And just like that – the sea went flat as unleavened bread. The wind, the clouds? Poof, they’re gone. Blue sky. Bright shiny sunshine. Whoa! the sailors are thinking – this was one powerful god! They promised themselves that as soon as they landed safely, they would look up this god of Jonah and make an offering. Thinking you can’t have too many gods like that on your side – right?

And Jonah? Sank like a stone. He didn’t know how to swim. The seaweed starts grabbing him from below so even if he could swim it wouldn’t help. Jonah figures this is the end of his story.

But it isn’t. Because, of course, God had sent the storm and now God sent a fish – a big fish. A whale of a fish. Big enough that when it opened its mouth it was able to swallow Jonah whole. And there he stays for three days and three nights.

Three days and three nights. Classic Hebrew story pattern that one. The length of time needed to die to the old self and rise again to new life, die to old thoughts, rise again with a re–newed way of thinking. Jonah had to die to his old way of thinking that he could outmaneuver God, outmaneuver the right thing to do.

And he did. He began to pray too – though it was more of your typical bargaining fox-hole prayer. “Oh God – I know you saved me from the deep, but if I die here I’ll never, ever see your temple again! What a shame that I’ll never be able to offer the amazing sacrifices I had in mind. But I know – deliverance is yours to give or not to give.”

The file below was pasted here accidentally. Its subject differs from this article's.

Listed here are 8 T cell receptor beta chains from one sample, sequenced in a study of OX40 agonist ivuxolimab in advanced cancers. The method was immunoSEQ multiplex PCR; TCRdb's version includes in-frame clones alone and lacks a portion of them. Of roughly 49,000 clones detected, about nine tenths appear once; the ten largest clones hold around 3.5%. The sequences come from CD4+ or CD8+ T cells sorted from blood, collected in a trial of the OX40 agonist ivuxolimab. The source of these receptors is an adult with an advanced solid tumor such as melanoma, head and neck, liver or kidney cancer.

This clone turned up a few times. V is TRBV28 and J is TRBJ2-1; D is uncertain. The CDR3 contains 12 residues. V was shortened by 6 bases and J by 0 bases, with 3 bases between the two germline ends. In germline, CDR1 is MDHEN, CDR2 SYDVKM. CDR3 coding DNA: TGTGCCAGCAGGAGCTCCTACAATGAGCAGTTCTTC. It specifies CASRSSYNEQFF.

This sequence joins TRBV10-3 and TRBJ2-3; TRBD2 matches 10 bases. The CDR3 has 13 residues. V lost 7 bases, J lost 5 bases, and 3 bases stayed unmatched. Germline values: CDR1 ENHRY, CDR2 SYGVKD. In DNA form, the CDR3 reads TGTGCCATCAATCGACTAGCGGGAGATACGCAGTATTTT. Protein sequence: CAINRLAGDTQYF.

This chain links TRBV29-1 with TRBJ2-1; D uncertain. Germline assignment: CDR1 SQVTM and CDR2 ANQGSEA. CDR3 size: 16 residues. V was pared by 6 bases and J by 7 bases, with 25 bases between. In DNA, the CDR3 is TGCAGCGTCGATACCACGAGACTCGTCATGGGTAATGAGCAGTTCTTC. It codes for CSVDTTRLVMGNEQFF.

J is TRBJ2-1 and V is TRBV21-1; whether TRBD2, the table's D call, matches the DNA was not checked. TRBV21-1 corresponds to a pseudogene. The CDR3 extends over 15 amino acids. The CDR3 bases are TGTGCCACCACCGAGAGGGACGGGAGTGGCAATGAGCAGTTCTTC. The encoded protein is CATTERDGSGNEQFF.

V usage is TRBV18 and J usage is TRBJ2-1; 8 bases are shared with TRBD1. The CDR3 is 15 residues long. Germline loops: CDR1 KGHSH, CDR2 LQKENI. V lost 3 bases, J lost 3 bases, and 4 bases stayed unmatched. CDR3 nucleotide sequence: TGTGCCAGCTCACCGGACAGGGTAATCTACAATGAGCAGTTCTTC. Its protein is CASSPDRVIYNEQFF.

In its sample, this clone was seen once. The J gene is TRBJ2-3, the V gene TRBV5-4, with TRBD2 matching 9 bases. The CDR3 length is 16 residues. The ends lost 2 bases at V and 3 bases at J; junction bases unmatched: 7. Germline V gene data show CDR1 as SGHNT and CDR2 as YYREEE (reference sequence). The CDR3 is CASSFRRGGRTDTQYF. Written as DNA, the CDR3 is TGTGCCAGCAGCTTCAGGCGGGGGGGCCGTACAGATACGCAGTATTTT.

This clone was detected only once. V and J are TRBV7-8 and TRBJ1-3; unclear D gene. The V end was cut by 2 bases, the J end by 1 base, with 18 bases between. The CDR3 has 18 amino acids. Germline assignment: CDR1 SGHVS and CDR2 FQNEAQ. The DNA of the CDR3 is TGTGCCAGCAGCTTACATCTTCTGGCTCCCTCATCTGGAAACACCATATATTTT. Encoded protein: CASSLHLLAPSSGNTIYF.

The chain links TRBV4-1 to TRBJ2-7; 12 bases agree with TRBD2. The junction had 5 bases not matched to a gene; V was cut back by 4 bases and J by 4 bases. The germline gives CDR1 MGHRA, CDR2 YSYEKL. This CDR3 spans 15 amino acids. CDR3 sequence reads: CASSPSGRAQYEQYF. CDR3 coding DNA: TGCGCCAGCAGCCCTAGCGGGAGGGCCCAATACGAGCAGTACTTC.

Still God listens, hopes Jonah has learned his lesson and so upsets the stomach of that great fish, who promptly noses it’s way toward the shore and unceremoniously throws up the contents of its most recent meals, including Jonah, onto the beach.

There’s Jonah – grateful to be alive, gingerly standing up, covered in, well who knows exactly what, catching his breath, when there it is again that Voice of the Lord, message unchanged.

“Jonah, I want you to go to Nineveh and tell them to repent of their ways.”

And this time Jonah’s saying, “Sure thing. Whatever you say. Me and you Lord, me and you.” And off he goes to Nineveh.

Or sort of. You see Nineveh was a great city. So great that it took three full days to walk across it.  But Jonah walked into the city – oh, about a day’s walk in is all. He dips his toe in the front door of city you might say. And as he walks he’s calling out, “People of Nineveh, if you don’t repent, God is going to rain down destruction on you!” But he wasn’t really using his full prophetic voice. He was more mumbling the message under his breath, hoping people might write him off for drunk or crazy.

The amazing thing was, the people of Nineveh did not write him off as some damp, crazy person. They heard what he was saying. And – they began to do something about it. They put on sackcloth, which was the ancient sign of repentance. They even went right down on their knees and began to pray to Jonah’s God, praying that this God would spare them.

News of what Jonah was saying and what people were doing reached all the way to the palace of the king of Nineveh. And when he heard what Jonah was doing do you know what he did? Well he too put on soiled, dirty, sackcloth and even went one better. He sat right down in a pile of ashes (another visible sign of repentance) and issued a decree that everyone in Nineveh was to wear sackcloth – even the animals! And everyone, including the king, was to fast as well as get down on their knees and pray three times a day ­– morning, noon and night.